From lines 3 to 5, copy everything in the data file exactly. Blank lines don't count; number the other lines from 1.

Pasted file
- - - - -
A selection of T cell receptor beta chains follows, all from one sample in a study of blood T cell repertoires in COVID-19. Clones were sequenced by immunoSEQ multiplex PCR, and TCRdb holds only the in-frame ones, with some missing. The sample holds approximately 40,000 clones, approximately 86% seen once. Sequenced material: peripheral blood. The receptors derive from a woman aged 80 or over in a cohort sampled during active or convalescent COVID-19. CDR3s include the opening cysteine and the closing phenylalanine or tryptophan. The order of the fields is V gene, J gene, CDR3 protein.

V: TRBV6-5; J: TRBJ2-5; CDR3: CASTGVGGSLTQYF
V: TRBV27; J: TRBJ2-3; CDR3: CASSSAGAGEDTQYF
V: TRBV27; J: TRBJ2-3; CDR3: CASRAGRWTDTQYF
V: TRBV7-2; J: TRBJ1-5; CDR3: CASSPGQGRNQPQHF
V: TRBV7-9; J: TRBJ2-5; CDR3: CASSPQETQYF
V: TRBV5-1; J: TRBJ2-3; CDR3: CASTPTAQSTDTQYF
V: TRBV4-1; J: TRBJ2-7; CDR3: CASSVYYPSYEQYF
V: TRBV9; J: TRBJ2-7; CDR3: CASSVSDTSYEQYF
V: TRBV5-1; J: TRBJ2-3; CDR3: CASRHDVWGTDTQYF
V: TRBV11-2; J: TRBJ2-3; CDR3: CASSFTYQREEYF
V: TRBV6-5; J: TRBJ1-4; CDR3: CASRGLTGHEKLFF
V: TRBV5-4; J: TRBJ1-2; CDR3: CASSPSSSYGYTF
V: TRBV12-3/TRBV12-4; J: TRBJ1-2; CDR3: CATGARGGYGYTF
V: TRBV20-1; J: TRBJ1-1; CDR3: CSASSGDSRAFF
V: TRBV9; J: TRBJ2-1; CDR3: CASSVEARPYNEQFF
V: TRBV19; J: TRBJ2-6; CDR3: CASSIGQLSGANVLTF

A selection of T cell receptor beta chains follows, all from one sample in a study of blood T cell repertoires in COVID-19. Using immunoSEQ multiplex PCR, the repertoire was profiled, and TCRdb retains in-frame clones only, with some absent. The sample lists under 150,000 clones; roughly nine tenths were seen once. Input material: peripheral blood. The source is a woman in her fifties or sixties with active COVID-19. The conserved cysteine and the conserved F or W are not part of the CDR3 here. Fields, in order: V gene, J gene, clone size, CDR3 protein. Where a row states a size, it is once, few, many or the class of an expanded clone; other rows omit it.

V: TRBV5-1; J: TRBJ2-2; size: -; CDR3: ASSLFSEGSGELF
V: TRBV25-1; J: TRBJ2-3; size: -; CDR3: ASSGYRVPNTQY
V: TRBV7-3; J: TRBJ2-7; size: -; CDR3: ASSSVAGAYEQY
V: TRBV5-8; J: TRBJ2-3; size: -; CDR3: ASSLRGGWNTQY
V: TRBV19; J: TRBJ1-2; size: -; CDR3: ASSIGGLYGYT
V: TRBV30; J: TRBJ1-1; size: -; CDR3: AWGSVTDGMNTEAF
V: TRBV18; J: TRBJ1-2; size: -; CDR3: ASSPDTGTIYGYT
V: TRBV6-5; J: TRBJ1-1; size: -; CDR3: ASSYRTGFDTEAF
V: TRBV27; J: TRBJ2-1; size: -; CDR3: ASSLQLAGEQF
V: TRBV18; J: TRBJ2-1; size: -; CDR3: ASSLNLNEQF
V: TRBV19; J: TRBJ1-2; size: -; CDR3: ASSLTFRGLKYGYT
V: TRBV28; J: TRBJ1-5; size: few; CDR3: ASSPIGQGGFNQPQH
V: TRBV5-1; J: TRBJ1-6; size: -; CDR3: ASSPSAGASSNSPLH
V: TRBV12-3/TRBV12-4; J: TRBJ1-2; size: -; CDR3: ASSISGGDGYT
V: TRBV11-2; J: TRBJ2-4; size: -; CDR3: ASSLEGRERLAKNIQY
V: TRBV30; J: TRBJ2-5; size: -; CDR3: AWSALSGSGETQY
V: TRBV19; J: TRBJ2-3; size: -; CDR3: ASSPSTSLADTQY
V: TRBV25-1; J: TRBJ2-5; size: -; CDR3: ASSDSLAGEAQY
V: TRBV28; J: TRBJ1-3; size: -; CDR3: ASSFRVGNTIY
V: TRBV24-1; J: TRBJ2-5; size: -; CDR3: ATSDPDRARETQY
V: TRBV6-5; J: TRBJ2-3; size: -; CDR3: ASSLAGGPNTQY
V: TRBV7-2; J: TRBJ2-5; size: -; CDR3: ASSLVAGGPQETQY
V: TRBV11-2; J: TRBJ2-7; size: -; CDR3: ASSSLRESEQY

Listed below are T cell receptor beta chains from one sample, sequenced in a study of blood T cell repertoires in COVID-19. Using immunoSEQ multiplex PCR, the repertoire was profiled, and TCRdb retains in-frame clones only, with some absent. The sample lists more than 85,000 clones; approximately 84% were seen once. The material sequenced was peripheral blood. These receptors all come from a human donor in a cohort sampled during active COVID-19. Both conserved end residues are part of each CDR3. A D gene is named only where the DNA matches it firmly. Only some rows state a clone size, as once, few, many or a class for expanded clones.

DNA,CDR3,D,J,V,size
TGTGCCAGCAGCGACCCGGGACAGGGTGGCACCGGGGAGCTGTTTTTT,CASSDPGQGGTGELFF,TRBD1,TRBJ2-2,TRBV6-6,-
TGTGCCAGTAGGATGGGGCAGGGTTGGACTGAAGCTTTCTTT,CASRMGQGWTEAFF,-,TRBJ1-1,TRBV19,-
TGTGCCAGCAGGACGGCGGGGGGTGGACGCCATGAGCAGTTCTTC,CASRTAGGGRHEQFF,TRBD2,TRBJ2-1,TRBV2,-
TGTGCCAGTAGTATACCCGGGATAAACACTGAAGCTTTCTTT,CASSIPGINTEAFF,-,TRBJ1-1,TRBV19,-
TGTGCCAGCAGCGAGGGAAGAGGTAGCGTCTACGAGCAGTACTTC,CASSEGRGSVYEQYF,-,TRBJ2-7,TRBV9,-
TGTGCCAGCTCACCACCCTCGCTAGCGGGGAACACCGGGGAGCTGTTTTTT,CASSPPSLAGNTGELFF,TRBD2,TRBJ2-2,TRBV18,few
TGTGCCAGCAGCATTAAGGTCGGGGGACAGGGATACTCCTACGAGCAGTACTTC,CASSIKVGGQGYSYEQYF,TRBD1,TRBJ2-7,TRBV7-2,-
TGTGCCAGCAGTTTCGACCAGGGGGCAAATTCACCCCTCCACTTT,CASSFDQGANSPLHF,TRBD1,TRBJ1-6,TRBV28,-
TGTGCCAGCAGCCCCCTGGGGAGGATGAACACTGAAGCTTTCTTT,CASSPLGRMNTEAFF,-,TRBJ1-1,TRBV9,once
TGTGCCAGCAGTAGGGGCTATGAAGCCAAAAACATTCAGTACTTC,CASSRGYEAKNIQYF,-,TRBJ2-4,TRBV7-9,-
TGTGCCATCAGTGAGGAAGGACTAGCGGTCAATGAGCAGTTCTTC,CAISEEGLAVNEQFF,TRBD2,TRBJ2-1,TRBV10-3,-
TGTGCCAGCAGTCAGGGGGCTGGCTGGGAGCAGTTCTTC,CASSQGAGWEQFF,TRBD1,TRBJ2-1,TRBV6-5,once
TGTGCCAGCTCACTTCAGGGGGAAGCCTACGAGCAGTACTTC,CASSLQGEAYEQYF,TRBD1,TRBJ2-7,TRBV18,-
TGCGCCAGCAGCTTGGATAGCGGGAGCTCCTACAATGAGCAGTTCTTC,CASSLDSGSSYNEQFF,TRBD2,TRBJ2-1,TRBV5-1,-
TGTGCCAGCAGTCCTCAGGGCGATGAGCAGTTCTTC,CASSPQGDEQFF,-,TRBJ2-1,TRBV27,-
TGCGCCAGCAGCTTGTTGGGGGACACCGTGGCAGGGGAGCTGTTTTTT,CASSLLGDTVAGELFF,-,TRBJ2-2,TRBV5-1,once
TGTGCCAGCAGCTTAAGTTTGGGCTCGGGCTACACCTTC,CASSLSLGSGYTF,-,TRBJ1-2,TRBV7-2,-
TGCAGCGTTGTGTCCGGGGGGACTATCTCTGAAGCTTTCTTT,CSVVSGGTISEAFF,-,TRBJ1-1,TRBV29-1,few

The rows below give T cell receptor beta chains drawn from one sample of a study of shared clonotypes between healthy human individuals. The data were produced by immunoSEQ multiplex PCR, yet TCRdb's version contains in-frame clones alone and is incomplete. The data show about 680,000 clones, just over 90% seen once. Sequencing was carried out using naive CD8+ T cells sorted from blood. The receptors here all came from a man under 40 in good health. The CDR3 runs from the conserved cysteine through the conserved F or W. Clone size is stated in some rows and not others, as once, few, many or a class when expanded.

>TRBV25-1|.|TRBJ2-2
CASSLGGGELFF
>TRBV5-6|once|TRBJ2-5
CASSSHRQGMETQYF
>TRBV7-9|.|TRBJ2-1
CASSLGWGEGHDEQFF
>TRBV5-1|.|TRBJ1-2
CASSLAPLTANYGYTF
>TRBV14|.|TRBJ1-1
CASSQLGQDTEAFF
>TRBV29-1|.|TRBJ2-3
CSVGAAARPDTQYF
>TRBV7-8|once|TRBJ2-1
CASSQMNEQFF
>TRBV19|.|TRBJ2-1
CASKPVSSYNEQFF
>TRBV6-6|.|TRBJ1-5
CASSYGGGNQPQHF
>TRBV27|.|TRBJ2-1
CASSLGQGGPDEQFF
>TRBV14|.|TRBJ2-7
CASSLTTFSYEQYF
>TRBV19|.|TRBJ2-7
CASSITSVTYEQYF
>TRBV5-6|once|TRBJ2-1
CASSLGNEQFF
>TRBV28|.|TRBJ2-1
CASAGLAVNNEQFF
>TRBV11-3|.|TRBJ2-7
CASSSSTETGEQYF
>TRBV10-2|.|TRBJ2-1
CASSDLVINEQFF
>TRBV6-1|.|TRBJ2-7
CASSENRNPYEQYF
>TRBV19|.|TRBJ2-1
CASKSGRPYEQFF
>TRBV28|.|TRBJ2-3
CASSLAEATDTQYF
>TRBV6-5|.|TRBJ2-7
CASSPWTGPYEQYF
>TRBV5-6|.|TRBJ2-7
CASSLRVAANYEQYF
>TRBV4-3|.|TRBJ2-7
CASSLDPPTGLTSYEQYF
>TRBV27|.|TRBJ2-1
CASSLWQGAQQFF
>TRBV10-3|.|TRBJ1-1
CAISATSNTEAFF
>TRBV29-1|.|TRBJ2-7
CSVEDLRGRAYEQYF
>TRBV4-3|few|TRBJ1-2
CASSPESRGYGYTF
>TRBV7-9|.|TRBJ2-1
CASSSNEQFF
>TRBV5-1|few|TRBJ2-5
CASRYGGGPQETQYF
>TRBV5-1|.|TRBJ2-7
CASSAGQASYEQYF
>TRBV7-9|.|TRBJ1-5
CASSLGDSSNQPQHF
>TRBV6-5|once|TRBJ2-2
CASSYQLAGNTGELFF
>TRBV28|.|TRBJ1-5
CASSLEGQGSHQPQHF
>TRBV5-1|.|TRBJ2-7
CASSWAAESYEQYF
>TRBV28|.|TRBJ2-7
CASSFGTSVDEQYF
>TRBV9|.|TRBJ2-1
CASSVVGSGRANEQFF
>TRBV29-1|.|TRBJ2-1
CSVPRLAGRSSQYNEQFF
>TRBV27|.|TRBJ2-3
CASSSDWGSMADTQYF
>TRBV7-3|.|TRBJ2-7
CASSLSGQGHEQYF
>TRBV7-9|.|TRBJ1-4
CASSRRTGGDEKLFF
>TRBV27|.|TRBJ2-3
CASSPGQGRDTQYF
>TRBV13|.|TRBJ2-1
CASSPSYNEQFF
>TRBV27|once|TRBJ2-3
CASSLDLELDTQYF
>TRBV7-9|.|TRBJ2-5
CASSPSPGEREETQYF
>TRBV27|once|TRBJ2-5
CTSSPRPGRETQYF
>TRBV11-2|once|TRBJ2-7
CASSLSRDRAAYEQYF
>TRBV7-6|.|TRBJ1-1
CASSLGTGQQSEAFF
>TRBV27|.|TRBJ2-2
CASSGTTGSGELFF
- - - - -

V: TRBV27; J: TRBJ2-3; CDR3: CASSSAGAGEDTQYF
V: TRBV27; J: TRBJ2-3; CDR3: CASRAGRWTDTQYF
V: TRBV7-2; J: TRBJ1-5; CDR3: CASSPGQGRNQPQHF